Stacey Abrams Isn’t Running for President. Should She Be?

Stacey Abrams Isn’t Running for President. Should She Be?

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But some Democrats say it is Ms. Abrams, not Mr. O’Rourke, who was the breakout candidate from the 2018 midterms who should be generating presidential speculation. (Ms. Winfrey, to be sure, was a strong supporter of Ms. Abrams’s bid for governor last year.)

“If folks are looking at Beto because he ran in a red state differently, or because he inspired millions of people in his state and many more out of the state — if it’s because he ran a different type of candidacy where he went to every region of the state and spoke the same type of vision — then surely Stacey Abrams meets and exceeds that standard,” said Maurice Mitchell, the national director for the progressive Working Families Party.

“I find it perplexing that more pundits and more of the political establishment aren’t discussing Stacey in the same breath that they discuss Beto,” he said.

The openness to more candidates reflects the restiveness among many Democratic voters who fear that none of their current and likely candidates can appease all of the party’s ideological factions, which are sometimes bitterly opposed.

More liberal candidates such as Senator Elizabeth Warren of Massachusetts and Mr. Sanders have energized the party’s anti-Wall Street wing with their desire to rein in unchecked capitalism, but have upset social justice advocates in recent months with high-profile blunders on issues of race and identity. Candidates seen as more centrist, including Senators Kamala Harris of California and Kirsten Gillibrand of New York, have run afoul of some liberals for their unwillingness to directly target large corporations and wealthy Americans in their economic policies.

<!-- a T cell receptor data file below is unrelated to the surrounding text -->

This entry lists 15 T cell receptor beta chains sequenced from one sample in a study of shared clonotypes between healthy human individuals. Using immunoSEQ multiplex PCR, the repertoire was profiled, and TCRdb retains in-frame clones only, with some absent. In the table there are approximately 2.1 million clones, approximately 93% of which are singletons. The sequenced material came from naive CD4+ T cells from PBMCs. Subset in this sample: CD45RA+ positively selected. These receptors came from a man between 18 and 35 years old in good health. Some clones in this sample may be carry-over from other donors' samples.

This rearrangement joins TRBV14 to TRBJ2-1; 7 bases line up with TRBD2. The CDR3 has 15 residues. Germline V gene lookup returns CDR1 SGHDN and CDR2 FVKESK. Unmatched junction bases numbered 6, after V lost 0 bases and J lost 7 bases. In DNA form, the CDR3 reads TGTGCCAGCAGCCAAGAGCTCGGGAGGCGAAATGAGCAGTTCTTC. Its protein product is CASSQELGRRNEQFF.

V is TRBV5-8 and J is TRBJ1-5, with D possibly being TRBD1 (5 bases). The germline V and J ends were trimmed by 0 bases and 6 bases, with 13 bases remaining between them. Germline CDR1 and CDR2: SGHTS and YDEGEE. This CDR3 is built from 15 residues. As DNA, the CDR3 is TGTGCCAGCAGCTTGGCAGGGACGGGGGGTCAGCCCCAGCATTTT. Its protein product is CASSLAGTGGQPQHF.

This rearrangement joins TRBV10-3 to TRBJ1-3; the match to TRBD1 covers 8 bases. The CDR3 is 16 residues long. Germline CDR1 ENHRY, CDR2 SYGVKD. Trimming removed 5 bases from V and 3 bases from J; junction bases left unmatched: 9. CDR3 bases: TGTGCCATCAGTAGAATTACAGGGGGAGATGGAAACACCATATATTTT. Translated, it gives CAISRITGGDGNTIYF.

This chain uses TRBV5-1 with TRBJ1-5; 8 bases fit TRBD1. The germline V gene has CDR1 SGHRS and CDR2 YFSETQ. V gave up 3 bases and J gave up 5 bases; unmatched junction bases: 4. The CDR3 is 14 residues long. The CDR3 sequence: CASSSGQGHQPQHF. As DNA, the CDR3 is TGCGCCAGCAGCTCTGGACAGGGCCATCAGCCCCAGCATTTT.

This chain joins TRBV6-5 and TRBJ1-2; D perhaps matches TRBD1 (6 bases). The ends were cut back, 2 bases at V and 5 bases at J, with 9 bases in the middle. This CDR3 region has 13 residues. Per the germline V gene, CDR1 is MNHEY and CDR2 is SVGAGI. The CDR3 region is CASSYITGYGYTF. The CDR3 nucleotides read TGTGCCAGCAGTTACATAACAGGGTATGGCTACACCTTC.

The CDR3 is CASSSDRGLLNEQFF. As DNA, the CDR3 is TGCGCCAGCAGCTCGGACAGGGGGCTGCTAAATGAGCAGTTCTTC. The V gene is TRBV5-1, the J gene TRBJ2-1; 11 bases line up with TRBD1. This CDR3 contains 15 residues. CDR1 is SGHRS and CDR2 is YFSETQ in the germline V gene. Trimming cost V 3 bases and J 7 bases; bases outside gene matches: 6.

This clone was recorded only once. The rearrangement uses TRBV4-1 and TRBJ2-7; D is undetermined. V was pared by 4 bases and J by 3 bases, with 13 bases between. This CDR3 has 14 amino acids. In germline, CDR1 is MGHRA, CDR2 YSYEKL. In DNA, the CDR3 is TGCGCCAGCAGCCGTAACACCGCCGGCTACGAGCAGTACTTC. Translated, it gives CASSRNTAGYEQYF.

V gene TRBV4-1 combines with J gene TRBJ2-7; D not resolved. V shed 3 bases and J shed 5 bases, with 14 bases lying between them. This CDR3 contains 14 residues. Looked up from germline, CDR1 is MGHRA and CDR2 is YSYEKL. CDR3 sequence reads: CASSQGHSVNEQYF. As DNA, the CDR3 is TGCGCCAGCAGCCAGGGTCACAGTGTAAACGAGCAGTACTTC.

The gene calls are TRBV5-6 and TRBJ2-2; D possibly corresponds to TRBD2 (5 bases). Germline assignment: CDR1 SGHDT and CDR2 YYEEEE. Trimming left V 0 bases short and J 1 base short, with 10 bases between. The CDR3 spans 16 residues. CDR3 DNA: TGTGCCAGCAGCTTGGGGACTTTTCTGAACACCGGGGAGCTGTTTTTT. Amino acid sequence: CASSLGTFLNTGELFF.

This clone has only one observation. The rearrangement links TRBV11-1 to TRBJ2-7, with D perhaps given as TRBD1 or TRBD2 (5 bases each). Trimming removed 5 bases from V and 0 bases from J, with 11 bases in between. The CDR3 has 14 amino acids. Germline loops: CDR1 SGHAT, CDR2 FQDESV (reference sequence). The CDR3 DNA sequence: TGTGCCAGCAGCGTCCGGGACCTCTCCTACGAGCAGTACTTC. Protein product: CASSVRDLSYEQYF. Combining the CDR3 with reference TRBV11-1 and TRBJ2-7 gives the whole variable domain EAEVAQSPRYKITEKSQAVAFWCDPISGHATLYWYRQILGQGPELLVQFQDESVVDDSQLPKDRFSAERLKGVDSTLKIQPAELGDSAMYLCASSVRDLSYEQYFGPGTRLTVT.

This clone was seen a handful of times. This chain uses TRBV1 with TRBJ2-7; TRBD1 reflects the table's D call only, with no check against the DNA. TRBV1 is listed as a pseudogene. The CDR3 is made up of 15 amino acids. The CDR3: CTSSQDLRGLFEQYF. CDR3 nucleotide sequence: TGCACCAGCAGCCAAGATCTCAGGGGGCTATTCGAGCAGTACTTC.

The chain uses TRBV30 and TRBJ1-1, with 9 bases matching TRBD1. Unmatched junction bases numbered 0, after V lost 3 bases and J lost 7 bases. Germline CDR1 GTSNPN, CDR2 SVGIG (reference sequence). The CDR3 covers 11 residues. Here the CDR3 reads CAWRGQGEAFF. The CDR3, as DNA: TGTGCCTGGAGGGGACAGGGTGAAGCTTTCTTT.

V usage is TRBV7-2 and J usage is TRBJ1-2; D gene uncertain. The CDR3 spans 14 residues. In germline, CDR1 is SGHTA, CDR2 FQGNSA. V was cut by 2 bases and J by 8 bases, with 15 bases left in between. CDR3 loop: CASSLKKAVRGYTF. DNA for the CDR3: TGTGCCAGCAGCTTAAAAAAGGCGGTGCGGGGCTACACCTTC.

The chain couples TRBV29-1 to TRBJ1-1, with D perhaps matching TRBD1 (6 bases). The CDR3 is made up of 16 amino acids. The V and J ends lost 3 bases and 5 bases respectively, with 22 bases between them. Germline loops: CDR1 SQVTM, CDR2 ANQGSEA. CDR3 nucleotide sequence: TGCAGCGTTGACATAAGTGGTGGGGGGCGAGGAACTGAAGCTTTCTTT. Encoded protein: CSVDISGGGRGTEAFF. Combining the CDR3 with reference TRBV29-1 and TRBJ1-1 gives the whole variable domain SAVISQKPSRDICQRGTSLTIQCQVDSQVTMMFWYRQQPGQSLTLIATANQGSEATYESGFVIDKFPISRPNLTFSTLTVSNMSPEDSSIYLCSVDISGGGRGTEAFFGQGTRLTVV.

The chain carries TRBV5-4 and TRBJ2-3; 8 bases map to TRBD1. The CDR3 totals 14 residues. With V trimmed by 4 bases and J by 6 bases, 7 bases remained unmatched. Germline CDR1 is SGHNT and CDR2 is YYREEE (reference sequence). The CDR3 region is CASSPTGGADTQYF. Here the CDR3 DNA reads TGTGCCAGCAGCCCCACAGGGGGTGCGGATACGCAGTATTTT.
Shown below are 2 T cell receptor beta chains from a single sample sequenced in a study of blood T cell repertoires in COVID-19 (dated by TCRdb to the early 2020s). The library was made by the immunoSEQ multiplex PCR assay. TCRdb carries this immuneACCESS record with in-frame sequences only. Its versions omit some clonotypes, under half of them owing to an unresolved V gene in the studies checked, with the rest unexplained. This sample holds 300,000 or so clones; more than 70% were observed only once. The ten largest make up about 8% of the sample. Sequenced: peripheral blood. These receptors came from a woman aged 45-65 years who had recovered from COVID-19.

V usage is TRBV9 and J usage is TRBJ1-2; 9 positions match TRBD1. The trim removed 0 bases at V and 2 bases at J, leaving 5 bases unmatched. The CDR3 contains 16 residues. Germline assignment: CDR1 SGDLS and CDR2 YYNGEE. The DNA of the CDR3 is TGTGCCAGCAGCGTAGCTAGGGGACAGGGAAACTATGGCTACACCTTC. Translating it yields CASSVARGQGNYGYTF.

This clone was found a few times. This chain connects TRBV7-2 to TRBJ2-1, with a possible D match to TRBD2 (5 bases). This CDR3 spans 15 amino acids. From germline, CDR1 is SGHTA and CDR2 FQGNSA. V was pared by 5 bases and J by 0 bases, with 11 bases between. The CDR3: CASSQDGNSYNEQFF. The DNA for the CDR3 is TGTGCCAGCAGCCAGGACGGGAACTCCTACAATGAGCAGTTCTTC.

Mr. O’Rourke has intrigued some longtime party officials because he could possibly excite both groups of Democrats. But his liberal record has been questioned by liberal hard-liners in recent weeks as his voting history in the House has received additional scrutiny. And while his response to a question about black football players protesting police brutality went viral on social media during the midterm elections, it remains unknown whether a white man can be nominated to lead a Democratic Party that is, in 2020, increasingly reliant on votes from women and racial minorities — and particularly women of color.

“People try to serve as gatekeepers, and say ‘this person looks like a kind of candidate we could back,’” said Aimee Allison, the founder of She the People, a political network of progressive women. “But, for me, from the very beginning, I looked at Stacey Abrams and said ‘this she is exactly what the country needs.’”



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